One best practice action is to carry out periodic checks on industrial furnaces to avoid combustion and control problems, poor operating performance, use of discontinued components, and non-compliance with safety regulations.
In addition, failure to carry out these inspections stops you taking advantage of the latest industry technologies and being able to obtain data about your operation in order to improve processes and to schedule predictive maintenance.
That is why in this article we would like to discuss what is involved in a furnace audit, and the various problems it can help you resolve.
What’s involved in an audit?
When conducting an audit you can benefit from the following:
- Review of your system’s compliance with the NFPA 86 safety standard.
- Energy efficiency and fuel use surveys.
- Inspection of the current physical state of your equipment and combustion system components.
- We implement best practice in your combustion system’s safety logic.
- Measurement of flue gas emissions.
- Reports of our findings, plus safety or improvement recommendations.
- On-site quotations for the provision of new components to optimize your furnaces.
Problems you can solve with an audit
1.- Low productivity or low quality production
The first thing to check would be the physical and operational state of furnace components, such as control valves, burners, turbofans, temperature controllers, thermocouples, etc.
Afterwards, carry out a survey to validate that the improvement sought was achieved, and problems associated with combustion/control components were resolved.
2.- Poor heating uniformity in the load, resulting in low quality and productivity
The solution will depend on the type of furnace in question:
Low temperature furnace: recirculation air flow and velocity must be measured. Review how the air is being recirculated, focusing on the issue of injection and recirculation.
High temperature furnace: with these furnaces, it is typically a matter of hot and cold spots. Surveys must be carried out and thermocouples used in the furnace to locate hot/cold spots and – according to the findings – you will need to adjust the firing regime, rearrange the load, all to improve uniformity.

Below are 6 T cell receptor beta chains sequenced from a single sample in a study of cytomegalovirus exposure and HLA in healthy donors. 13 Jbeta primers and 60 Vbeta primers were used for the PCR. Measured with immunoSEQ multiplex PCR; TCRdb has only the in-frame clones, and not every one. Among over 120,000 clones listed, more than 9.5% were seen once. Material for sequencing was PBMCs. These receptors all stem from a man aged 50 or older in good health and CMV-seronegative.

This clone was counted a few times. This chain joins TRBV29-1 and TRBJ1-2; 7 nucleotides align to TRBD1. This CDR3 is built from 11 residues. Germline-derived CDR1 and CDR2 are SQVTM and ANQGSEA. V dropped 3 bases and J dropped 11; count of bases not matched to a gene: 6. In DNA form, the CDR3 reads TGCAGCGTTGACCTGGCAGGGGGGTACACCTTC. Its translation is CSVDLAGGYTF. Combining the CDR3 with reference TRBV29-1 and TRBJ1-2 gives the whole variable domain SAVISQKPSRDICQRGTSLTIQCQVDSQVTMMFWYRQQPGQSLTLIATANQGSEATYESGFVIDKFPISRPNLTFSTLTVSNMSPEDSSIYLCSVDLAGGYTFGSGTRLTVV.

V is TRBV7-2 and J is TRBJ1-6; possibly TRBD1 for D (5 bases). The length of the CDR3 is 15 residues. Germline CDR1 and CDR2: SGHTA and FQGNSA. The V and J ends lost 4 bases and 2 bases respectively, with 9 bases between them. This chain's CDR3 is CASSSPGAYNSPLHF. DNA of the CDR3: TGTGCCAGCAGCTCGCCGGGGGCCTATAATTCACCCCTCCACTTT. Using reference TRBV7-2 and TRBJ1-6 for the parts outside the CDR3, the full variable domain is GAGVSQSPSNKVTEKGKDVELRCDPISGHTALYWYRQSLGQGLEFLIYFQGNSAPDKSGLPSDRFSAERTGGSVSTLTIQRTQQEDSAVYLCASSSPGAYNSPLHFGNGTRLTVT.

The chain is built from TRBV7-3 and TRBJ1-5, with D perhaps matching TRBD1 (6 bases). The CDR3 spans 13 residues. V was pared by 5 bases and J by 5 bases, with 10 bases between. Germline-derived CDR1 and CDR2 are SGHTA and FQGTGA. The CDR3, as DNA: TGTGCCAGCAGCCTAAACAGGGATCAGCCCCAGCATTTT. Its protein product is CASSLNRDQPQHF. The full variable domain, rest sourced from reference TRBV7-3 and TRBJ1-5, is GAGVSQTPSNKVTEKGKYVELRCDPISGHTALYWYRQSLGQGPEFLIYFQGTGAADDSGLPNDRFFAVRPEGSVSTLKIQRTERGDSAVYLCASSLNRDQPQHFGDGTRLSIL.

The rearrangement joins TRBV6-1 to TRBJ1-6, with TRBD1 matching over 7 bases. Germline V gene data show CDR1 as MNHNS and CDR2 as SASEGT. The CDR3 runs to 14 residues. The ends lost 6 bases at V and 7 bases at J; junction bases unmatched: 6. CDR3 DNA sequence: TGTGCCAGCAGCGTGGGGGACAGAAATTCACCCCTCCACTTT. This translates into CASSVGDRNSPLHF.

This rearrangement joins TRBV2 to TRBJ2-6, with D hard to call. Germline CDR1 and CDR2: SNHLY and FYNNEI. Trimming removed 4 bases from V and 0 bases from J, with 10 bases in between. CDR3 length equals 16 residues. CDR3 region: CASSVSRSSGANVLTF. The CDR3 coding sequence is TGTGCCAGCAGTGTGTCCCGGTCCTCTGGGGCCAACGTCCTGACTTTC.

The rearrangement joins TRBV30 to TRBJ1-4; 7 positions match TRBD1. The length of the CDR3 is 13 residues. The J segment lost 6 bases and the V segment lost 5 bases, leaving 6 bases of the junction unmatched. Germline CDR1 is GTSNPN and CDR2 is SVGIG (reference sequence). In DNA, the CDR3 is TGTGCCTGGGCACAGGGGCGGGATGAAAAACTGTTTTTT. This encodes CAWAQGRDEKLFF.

3.- Sub-optimal gas consumption in your furnaces
In the case of intermittent furnaces, we can simulate the heating processes based on the following data:
- Furnace dimensions
- Type of product to be heated
- Number of burners
- Installed thermal capacity
We have CFD software (Computational Fluid Dynamics) that allows us to model the process and run computational cycles to analyze possible adjustments that could help us optimize the operation.
We also check if the burner is properly calibrated, review the state of the combustion equipment, and we check for possible air leaks.
4.- Evaluate your furnace’s currently installed technology, in order to recommend updates
For those who have furnaces from 15 or 20 years ago, it is most likely that in that time new control equipment, PLCs, insulation systems, control valves, heat recovery units, regenerative burners, etc., have come onto the market.
Technology advances every year, and it will always be advisable to install updates, in order to maintain or raise your efficiency levels.
At Nutec Bickley we are specialists in industrial furnaces and their diverse components. Contact our expert advisers so they can let you know about all the solutions that we have for you.
Author: Luis García, Services & Spare Parts Manager